One criticism against federalism is that it could lead to the disintegration of Iran. Quite the opposite is true. Understanding and acknowledging the nationalities issue and trying to find a democratic solution for it is not and can never be a threat to the integrity of Iran. What threatens Iran with disintegration is the denial of the existence of nationalities and thus the denial of their rights. It is the policy of discrimination and repression that causes frustration and diminishes the desire for coexistence, whereas forming a democratic system based on mutual respect, power sharing, and inclusion bridges the differences between various ethnic groups, gives them a valuable stake in their country and government, and consolidates unity and solidarity among all Iranians irrespective of their of language, race, ethnic origin, religion and political beliefs. And that is exactly what we, as Kurds and as the Congress of Nationalities, are advocating – a democratic, federal Iran where the rights of different nationalities are attended to. This is the only way to keep Iran united and democratic at the same time. In addition, the Iraq experience and the role the Kurds have been playing in preserving Iraq’s unity is a good example of how baseless this criticism is.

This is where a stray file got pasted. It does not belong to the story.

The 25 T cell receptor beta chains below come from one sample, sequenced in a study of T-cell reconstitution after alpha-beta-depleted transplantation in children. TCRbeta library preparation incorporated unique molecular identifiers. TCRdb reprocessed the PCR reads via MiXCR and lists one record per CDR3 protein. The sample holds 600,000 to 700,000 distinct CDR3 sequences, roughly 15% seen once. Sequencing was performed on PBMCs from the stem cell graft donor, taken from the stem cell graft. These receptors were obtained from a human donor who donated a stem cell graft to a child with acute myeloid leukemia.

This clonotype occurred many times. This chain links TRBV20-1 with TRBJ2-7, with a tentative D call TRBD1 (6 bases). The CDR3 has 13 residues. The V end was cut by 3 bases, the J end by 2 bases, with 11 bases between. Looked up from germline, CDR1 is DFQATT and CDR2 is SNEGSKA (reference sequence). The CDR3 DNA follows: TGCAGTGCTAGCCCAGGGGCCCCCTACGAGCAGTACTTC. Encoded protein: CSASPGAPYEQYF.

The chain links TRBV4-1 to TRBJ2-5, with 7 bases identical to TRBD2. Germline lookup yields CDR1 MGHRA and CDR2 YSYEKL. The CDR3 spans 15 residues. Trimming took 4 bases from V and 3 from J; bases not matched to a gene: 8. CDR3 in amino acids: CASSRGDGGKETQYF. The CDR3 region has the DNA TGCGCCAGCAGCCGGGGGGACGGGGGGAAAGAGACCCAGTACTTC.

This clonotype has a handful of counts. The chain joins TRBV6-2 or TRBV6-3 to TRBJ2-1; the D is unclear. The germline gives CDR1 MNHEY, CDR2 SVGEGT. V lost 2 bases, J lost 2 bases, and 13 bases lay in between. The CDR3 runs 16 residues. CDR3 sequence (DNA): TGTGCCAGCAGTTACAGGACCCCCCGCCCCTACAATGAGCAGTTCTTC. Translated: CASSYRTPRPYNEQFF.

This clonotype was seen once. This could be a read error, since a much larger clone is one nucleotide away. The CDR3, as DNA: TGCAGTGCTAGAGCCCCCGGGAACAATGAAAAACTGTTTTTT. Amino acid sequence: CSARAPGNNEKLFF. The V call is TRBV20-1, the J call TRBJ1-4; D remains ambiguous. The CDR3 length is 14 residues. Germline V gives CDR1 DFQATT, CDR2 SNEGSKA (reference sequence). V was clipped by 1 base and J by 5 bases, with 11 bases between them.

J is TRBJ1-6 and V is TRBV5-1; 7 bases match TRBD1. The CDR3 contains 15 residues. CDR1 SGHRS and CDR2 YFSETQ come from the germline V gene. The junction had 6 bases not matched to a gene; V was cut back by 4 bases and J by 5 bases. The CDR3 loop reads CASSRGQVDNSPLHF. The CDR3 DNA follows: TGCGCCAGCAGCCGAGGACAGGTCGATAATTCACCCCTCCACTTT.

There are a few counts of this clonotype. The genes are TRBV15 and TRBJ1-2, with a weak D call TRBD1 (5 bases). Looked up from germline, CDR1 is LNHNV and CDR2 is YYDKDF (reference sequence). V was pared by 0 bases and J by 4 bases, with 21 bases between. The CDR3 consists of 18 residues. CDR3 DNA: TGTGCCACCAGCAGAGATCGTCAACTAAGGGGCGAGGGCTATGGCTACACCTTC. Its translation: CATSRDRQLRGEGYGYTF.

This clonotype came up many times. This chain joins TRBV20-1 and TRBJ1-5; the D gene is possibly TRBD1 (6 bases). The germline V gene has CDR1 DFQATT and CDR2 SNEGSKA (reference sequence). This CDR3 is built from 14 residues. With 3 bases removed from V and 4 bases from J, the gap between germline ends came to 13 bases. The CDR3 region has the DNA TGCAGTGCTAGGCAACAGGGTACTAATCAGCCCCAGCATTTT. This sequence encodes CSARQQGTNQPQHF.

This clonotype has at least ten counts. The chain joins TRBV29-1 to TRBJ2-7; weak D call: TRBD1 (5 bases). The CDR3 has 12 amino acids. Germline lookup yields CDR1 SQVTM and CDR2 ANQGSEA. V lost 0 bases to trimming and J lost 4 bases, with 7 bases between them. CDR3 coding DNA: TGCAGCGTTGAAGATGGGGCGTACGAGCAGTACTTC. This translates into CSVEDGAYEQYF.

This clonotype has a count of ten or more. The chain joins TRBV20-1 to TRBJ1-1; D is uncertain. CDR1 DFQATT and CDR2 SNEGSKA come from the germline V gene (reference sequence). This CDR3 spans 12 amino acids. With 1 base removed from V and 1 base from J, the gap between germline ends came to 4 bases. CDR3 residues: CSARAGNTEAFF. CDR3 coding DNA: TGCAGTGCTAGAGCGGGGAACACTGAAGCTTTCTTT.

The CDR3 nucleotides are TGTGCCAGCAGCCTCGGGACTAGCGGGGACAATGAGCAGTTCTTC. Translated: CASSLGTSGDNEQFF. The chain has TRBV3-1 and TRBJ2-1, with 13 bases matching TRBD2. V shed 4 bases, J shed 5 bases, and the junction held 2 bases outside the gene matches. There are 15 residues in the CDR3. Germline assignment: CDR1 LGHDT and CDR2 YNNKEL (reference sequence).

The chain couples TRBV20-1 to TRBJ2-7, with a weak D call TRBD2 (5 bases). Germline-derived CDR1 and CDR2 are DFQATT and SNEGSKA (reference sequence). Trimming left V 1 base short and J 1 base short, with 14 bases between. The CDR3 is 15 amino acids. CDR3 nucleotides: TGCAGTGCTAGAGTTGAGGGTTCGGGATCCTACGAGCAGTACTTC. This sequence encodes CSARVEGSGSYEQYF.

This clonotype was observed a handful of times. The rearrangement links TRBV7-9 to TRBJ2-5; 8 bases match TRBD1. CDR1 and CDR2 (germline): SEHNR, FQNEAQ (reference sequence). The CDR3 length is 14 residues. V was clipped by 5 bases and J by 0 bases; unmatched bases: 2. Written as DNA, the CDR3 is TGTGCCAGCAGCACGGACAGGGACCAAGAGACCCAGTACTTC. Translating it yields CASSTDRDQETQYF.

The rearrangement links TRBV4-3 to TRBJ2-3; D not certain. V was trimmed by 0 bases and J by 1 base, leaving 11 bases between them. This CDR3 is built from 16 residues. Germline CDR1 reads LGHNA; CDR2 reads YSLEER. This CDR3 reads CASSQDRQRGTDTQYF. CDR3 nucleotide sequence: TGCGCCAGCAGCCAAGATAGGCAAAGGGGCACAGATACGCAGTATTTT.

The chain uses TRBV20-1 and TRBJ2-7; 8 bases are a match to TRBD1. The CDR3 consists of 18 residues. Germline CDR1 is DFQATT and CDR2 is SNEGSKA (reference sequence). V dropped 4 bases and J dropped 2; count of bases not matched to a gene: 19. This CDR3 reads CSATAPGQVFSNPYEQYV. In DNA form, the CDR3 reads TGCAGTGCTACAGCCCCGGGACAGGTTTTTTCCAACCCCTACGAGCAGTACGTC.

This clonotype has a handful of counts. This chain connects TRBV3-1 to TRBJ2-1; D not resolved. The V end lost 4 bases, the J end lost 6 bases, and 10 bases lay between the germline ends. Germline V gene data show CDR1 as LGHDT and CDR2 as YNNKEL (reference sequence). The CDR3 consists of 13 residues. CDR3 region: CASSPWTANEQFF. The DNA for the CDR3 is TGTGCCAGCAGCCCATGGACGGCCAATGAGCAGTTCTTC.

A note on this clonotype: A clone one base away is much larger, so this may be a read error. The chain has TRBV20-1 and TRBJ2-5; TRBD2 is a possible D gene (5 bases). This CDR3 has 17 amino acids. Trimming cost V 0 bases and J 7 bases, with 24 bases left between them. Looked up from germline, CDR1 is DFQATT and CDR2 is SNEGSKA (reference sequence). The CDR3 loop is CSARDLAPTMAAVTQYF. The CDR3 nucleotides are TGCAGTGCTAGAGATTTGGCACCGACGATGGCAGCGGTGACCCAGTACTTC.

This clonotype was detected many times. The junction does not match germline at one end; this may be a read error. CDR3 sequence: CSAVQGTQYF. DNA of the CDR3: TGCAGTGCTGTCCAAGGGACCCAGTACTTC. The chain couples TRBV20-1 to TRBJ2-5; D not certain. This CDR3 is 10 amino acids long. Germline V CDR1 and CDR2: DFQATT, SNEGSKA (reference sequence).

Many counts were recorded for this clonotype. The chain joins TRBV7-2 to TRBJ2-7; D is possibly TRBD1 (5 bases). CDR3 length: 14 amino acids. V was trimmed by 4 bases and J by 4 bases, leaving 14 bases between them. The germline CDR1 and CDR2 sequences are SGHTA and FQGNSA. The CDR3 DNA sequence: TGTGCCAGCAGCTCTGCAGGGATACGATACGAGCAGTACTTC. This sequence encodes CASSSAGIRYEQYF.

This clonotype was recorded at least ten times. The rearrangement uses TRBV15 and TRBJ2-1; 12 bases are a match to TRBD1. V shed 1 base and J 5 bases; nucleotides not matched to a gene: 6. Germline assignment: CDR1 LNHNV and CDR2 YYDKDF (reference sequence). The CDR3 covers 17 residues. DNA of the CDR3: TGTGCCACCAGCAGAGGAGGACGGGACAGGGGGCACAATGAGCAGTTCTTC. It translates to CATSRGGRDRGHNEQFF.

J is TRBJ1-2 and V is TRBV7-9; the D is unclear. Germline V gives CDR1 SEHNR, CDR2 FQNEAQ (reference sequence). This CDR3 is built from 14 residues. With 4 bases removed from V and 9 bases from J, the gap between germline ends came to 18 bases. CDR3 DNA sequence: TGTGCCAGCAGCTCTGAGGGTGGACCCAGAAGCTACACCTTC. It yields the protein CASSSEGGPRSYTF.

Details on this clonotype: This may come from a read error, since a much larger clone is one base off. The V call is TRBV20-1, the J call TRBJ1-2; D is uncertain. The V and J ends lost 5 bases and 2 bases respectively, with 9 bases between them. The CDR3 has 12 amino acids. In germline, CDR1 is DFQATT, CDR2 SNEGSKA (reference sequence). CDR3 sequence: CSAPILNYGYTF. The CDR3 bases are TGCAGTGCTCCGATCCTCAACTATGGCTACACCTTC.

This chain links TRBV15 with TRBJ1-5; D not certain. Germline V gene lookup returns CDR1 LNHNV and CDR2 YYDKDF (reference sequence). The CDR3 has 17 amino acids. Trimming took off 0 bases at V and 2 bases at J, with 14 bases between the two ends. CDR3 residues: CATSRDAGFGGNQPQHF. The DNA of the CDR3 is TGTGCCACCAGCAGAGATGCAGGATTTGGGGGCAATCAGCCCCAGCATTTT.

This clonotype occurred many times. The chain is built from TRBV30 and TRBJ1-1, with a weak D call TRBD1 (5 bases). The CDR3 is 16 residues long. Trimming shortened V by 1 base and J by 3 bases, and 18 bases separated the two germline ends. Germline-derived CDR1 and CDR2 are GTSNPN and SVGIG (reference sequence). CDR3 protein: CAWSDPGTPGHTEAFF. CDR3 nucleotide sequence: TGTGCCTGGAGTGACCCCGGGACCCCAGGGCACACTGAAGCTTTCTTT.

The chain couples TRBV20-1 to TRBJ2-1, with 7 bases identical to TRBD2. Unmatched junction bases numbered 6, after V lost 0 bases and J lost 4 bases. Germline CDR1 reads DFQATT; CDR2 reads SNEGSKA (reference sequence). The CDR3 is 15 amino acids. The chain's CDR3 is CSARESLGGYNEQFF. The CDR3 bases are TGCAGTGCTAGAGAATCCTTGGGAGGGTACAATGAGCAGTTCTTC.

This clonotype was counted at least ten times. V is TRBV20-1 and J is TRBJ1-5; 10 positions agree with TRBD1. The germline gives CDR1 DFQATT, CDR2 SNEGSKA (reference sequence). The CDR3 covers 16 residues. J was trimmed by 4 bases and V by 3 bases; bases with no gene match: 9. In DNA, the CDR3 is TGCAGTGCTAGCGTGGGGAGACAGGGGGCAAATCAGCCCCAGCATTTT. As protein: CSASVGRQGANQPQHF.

What gives the nationalities issue a greater importance is, in my belief, the role that they can play in the overall democratic movement in Iran. To give you an example, let me point to the role the Kurds and Kurdish movement has played in Iran in the last quarter of a century. Kurdistan was the only part of Iran that remained secular during and after the revolution of 1978-79. While Iran became a haven for Ayatollahs, Kurdistan stood against them. While women in the rest of Iran were forced to go under the thick black veil, women in Kurdistan were finding their place in political and social life. In Tehran, mullahs were closing one newspaper after another. However, at the same time, Kurdistan was the hotspot of free media in the region. While the political, social, and cultural organizations and groups were getting dissolved and banned by the new Islamic regime, groups belonging to women, students, teachers, and workers were flourishing in Kurdistan. Kurdistan was the only region in Iran where the great majority voted against the establishment of the Islamic Republic in the so-called referendum of spring 1979. This was true for the whole period when Kurds ran their territory. When the regime attacked Kurdistan with full force, those gains were the main reason for mass resistance against the military assault there.